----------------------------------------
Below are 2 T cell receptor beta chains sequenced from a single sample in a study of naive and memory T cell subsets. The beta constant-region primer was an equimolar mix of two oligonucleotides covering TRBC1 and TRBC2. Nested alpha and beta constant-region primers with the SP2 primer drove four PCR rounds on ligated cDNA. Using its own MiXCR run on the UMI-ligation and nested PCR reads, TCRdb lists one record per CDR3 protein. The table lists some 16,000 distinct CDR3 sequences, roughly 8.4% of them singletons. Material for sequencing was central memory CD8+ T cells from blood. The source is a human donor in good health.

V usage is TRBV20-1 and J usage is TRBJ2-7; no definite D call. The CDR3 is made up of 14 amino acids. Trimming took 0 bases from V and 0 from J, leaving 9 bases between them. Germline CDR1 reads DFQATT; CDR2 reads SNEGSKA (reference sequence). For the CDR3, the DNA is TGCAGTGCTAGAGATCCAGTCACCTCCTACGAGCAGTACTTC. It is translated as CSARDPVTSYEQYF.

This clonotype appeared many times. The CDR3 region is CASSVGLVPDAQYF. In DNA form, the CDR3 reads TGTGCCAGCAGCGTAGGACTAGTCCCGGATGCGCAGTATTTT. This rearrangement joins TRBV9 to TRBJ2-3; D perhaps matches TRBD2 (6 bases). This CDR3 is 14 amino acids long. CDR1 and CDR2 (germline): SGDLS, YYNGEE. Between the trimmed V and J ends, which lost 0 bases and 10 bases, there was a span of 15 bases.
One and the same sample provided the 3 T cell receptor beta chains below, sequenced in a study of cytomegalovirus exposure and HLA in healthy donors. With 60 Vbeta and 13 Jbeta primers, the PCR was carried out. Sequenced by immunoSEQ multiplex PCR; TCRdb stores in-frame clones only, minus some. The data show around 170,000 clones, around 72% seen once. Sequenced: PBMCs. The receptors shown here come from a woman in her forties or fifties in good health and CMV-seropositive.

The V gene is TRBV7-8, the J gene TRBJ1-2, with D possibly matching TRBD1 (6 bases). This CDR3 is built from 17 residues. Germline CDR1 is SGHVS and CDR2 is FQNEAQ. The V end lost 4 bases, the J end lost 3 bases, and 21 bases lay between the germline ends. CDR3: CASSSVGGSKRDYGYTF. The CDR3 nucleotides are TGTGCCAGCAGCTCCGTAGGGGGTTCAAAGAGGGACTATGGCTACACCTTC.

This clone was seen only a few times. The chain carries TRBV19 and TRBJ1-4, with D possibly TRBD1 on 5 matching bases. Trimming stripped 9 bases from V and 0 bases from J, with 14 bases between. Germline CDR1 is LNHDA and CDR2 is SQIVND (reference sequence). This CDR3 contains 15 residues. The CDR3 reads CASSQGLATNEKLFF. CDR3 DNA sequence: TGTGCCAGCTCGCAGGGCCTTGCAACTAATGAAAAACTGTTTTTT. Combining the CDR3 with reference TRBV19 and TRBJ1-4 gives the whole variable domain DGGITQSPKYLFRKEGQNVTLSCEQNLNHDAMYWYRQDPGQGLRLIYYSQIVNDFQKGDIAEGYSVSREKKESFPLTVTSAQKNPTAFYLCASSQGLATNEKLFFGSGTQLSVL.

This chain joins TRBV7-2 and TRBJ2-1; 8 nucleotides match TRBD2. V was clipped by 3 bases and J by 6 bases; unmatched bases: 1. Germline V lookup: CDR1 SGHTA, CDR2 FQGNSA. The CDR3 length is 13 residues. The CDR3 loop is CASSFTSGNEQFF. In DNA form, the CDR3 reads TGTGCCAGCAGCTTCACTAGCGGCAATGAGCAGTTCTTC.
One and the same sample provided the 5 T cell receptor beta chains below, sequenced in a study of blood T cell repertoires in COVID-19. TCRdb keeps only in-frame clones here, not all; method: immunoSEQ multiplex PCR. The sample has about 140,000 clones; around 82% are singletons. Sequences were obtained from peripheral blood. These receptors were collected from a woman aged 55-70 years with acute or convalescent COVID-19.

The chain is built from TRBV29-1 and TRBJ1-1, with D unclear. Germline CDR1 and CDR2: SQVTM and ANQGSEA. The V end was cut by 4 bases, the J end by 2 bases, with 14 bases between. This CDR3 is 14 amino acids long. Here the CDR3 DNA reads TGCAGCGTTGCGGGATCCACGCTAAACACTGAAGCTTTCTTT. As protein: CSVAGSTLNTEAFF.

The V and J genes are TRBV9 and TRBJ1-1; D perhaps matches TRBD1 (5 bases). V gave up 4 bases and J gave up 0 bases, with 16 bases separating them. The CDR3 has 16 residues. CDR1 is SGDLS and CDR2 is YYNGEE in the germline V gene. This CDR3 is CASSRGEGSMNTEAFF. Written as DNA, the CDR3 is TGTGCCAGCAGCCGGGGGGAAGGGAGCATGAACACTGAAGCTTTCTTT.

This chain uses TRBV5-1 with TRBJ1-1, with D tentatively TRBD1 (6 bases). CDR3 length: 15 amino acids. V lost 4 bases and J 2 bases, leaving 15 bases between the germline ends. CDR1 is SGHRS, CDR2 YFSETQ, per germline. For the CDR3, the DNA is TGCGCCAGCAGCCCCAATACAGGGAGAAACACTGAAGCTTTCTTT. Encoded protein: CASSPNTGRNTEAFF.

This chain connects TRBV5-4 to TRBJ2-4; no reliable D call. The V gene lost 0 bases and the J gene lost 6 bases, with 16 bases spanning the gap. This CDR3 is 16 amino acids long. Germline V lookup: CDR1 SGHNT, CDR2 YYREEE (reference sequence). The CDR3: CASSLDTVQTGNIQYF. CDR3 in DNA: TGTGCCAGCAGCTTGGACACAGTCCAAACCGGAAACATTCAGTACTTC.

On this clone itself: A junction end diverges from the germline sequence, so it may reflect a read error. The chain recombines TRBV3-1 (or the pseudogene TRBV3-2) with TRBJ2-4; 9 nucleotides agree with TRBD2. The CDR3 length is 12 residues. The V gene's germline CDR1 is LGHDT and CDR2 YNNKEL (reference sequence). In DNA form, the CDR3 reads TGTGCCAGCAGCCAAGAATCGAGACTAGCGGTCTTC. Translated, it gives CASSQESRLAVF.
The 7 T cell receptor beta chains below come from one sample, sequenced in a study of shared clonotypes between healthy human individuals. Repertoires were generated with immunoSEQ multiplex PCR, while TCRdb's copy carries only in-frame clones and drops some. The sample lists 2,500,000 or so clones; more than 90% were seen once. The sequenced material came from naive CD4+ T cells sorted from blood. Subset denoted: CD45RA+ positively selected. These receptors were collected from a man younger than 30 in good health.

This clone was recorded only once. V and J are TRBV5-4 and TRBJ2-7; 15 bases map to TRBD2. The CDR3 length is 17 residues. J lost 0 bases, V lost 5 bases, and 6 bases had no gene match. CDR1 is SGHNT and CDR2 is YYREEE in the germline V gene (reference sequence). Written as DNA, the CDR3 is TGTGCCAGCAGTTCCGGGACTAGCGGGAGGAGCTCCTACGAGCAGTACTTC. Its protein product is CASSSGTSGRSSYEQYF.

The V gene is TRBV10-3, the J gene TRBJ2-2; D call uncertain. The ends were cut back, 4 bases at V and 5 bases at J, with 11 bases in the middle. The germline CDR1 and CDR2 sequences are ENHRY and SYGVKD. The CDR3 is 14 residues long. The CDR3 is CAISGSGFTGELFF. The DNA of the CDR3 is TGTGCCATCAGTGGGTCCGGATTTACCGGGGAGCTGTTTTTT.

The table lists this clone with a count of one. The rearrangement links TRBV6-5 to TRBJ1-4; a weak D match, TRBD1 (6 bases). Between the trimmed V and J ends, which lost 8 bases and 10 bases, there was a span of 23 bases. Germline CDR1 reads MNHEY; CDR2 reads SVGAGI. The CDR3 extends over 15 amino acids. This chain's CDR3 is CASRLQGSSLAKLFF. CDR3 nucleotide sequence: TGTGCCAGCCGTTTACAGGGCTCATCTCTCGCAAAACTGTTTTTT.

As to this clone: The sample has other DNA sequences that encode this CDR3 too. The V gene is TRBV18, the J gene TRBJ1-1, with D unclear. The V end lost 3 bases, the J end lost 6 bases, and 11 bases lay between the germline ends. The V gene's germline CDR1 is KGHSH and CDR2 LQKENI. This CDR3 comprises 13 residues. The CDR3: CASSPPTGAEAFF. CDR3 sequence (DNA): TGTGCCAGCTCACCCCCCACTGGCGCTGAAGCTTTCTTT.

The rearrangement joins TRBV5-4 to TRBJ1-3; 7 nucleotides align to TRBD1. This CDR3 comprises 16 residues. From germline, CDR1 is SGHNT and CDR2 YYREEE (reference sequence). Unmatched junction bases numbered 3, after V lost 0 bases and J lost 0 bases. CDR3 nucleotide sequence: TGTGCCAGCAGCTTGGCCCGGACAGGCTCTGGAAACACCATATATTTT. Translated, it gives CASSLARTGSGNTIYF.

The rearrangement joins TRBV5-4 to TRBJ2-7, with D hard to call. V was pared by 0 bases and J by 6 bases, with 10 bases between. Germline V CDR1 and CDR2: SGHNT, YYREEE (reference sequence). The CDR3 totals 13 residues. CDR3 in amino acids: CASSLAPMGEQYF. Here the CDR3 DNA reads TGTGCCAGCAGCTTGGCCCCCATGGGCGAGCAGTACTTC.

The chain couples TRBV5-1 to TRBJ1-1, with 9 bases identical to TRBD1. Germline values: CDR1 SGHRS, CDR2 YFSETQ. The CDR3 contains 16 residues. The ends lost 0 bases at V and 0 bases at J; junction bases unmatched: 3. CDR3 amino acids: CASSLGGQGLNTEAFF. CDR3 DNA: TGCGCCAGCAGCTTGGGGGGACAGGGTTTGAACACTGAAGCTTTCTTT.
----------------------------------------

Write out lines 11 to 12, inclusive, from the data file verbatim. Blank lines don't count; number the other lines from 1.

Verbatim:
This chain uses TRBV5-1 with TRBJ1-1, with D tentatively TRBD1 (6 bases). CDR3 length: 15 amino acids. V lost 4 bases and J 2 bases, leaving 15 bases between the germline ends. CDR1 is SGHRS, CDR2 YFSETQ, per germline. For the CDR3, the DNA is TGCGCCAGCAGCCCCAATACAGGGAGAAACACTGAAGCTTTCTTT. Encoded protein: CASSPNTGRNTEAFF.

This chain connects TRBV5-4 to TRBJ2-4; no reliable D call. The V gene lost 0 bases and the J gene lost 6 bases, with 16 bases spanning the gap. This CDR3 is 16 amino acids long. Germline V lookup: CDR1 SGHNT, CDR2 YYREEE (reference sequence). The CDR3: CASSLDTVQTGNIQYF. CDR3 in DNA: TGTGCCAGCAGCTTGGACACAGTCCAAACCGGAAACATTCAGTACTTC.